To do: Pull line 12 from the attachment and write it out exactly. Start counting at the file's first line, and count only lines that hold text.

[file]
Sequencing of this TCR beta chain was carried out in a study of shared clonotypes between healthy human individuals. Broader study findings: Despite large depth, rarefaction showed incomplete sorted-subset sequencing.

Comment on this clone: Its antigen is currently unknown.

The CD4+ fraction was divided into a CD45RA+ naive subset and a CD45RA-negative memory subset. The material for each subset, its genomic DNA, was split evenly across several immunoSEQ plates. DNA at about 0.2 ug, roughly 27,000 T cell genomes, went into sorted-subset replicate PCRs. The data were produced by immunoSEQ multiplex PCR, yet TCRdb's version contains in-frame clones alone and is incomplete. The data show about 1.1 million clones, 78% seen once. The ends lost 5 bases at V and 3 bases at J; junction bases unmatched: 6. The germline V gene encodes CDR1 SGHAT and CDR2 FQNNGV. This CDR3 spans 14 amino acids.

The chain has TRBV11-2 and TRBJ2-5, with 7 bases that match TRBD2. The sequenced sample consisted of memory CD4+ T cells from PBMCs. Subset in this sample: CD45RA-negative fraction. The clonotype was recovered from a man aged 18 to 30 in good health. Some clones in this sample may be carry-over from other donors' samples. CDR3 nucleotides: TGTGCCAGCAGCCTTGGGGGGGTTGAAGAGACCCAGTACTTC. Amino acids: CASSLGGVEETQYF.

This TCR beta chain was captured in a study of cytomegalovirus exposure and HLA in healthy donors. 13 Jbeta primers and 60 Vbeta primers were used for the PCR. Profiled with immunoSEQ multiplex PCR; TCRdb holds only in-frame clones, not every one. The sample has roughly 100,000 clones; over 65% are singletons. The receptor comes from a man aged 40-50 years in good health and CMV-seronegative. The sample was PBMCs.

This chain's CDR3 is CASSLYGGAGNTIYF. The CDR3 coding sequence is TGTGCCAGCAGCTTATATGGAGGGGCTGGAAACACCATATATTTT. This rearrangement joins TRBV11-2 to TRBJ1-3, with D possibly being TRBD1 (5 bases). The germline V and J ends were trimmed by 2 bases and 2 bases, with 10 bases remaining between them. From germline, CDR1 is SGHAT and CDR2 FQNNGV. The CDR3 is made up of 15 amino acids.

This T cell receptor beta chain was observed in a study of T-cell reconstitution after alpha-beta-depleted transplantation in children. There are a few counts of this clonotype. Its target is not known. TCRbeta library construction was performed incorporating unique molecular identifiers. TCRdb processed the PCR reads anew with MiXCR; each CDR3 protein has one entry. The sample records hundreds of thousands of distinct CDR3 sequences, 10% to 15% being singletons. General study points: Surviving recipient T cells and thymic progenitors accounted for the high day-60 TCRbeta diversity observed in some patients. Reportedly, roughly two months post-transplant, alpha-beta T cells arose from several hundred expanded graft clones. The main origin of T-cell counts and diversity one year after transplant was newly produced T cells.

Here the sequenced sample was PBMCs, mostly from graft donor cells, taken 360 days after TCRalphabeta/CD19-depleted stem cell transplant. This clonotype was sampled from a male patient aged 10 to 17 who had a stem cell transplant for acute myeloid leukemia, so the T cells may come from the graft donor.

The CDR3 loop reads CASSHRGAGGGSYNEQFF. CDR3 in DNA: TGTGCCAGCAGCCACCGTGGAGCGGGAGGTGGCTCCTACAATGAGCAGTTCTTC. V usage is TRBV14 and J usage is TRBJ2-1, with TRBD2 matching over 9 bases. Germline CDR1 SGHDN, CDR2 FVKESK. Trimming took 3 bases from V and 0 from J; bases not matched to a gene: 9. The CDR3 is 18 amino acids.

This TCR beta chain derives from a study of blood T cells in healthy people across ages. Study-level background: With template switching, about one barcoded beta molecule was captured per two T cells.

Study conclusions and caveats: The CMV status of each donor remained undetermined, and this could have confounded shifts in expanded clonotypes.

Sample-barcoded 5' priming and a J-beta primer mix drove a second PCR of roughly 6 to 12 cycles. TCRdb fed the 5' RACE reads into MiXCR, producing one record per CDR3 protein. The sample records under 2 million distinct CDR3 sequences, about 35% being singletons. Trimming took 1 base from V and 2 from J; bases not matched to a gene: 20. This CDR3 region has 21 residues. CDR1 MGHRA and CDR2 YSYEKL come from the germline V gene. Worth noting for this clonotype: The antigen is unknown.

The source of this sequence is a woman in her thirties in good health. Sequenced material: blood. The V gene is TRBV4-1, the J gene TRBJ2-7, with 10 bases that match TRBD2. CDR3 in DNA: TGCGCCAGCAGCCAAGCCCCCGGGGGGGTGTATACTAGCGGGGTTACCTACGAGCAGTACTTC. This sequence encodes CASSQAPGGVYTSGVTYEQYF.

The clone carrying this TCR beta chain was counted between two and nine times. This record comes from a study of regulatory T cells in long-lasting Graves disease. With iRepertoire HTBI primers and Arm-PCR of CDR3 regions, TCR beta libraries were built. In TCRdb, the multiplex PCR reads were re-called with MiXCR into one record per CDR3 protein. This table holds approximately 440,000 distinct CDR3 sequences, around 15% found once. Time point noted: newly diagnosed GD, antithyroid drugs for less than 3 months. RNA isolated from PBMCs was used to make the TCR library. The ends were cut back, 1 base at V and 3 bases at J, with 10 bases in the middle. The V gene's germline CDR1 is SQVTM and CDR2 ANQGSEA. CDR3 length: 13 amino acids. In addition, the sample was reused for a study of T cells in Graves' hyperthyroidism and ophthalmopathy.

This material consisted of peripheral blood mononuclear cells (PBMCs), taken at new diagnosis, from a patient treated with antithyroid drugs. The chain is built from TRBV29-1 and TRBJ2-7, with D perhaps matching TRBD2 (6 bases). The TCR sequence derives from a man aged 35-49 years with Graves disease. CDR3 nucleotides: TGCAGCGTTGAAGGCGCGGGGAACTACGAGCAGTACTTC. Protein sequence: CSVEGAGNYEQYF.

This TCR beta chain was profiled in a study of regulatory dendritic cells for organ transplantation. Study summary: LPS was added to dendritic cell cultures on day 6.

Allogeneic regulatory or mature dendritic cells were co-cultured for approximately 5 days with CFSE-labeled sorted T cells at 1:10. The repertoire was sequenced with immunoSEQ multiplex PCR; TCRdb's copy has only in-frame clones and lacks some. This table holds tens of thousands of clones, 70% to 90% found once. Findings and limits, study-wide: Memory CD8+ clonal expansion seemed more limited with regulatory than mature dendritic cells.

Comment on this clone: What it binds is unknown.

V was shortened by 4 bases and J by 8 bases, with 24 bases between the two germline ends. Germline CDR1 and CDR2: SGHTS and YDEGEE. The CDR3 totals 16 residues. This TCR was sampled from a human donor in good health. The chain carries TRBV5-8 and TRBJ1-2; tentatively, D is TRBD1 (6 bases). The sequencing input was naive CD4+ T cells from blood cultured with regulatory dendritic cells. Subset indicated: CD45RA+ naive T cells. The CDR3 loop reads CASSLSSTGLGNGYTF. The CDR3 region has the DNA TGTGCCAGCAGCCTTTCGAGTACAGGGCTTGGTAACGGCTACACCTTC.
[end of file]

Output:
Sample-barcoded 5' priming and a J-beta primer mix drove a second PCR of roughly 6 to 12 cycles. TCRdb fed the 5' RACE reads into MiXCR, producing one record per CDR3 protein. The sample records under 2 million distinct CDR3 sequences, about 35% being singletons. Trimming took 1 base from V and 2 from J; bases not matched to a gene: 20. This CDR3 region has 21 residues. CDR1 MGHRA and CDR2 YSYEKL come from the germline V gene. Worth noting for this clonotype: The antigen is unknown.